The American Rescue Plan, a $1.9 trillion Covid relief bill that includes $50 billion for new and existing small business relief programs, has now been signed into law.
Georgia Small Business Owner Highlight
In the midst of a global pandemic and a severe economic recession, entrepreneur Adriane Anderson was forced to rethink her retirement plan.
A Georgia native and a lover of hosting gatherings, Adriane Anderson opened her event venue Bless the Occasion just last year. She knew she wouldn’t be able to retire comfortably if she continued to rely on her income working at Publix, a grocery store chain, so she embarked on her journey as a small business owner in 2015. She purchased an old home in Stone Mountain, GA, and remodeled the facility—a process that took about four years to complete, as she had to navigate zoning changes and permit requirements. Her business hosts little girls' tea parties, etiquette classes, baby showers, birthdays and small events of up to 50 guests.
Georgia small businesses employ 1.6 million people and are the largest job creators in the state. For this reason and many others, hundreds of organizations exist to support small businesses, their employees and the self-employed.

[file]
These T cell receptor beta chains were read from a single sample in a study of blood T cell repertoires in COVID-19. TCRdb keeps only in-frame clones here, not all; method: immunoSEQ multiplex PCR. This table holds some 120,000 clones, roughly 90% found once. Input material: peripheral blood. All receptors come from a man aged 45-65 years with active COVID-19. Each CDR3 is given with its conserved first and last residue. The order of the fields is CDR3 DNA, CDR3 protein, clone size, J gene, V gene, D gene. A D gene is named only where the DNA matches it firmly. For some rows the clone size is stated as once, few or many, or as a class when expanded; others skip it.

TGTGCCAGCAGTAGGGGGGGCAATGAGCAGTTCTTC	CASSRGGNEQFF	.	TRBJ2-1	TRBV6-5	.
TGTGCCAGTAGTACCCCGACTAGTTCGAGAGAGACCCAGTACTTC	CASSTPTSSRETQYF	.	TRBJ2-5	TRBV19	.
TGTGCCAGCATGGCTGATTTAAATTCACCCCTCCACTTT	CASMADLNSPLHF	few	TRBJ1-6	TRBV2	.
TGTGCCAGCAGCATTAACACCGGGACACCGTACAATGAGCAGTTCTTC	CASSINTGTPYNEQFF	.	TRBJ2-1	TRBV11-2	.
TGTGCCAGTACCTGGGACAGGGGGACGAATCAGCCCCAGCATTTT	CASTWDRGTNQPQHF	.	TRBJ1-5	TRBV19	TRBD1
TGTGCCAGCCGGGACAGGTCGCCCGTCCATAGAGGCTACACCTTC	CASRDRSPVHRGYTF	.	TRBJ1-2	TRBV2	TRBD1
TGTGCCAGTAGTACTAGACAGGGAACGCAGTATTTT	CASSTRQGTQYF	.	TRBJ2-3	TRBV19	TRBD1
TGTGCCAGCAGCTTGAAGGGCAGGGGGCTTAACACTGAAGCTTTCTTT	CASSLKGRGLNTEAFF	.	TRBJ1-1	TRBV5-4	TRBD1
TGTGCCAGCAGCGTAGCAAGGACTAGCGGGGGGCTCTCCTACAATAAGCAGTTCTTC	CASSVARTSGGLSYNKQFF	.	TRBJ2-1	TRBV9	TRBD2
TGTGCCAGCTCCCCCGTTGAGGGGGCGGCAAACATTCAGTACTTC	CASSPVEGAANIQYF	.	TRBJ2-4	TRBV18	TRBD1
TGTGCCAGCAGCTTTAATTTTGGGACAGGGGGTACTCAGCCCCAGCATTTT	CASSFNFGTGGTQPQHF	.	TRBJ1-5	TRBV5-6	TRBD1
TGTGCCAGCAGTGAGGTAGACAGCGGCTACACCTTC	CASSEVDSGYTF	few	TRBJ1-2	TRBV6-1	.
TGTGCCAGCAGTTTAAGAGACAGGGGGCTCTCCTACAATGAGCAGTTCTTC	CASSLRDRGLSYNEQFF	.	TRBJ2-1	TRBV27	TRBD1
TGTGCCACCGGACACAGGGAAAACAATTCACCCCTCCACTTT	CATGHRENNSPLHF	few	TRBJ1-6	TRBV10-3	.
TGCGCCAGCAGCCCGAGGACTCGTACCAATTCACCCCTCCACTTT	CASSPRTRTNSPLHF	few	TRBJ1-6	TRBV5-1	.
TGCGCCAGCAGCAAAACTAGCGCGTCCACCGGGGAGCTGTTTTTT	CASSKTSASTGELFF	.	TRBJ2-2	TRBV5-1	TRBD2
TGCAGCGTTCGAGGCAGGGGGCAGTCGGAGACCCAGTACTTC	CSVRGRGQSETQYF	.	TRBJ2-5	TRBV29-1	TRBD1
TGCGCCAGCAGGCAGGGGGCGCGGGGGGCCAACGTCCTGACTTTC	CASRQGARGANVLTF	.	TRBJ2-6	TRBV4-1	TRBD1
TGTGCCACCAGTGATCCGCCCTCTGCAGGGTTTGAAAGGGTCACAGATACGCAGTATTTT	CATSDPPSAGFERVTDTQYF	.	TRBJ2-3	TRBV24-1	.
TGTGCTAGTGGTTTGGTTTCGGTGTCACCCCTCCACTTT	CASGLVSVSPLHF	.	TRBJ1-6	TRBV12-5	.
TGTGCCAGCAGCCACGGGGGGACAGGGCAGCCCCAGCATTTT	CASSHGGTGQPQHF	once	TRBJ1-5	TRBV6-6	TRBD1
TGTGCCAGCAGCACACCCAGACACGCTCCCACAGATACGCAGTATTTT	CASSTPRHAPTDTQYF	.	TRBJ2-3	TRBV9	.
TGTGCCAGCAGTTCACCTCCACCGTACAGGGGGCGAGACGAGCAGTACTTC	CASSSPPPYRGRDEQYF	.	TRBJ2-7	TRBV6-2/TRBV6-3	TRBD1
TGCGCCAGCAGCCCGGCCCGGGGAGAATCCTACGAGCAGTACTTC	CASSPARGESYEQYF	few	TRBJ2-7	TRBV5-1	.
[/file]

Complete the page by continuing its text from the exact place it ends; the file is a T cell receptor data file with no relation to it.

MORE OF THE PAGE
The COVID-19 pandemic has strained Georgia’s economy and public health system, while small businesses across the state continue to face significant financial setbacks that are hampering their recovery. A new survey sheds light on the state of small business in Georgia, as well as their views on policy solutions that can boost their businesses and provide important support to their employees.
This report compiles findings from focus groups and roundtable discussions with rural small business owners and other small business stakeholders in four states, as well as the results of a national poll of rural small business owners. The report also features recommendations for policymakers and service providers to increase opportunities for rural entrepreneurs.
Small Business Majority released a national scientific opinion poll—including oversamples in five states—that found small business owners oppose denying services to LGBT customers based on religious beliefs, rights to free speech or freedom of artistic expression. Further, the poll showed that a majority of small businesses support enacting federal and state laws to protect LGBT individuals from discrimination in places of public accommodation. Small business owners feel that nondiscrimination policies are good for their state’s business climate and their own business’s bottom line.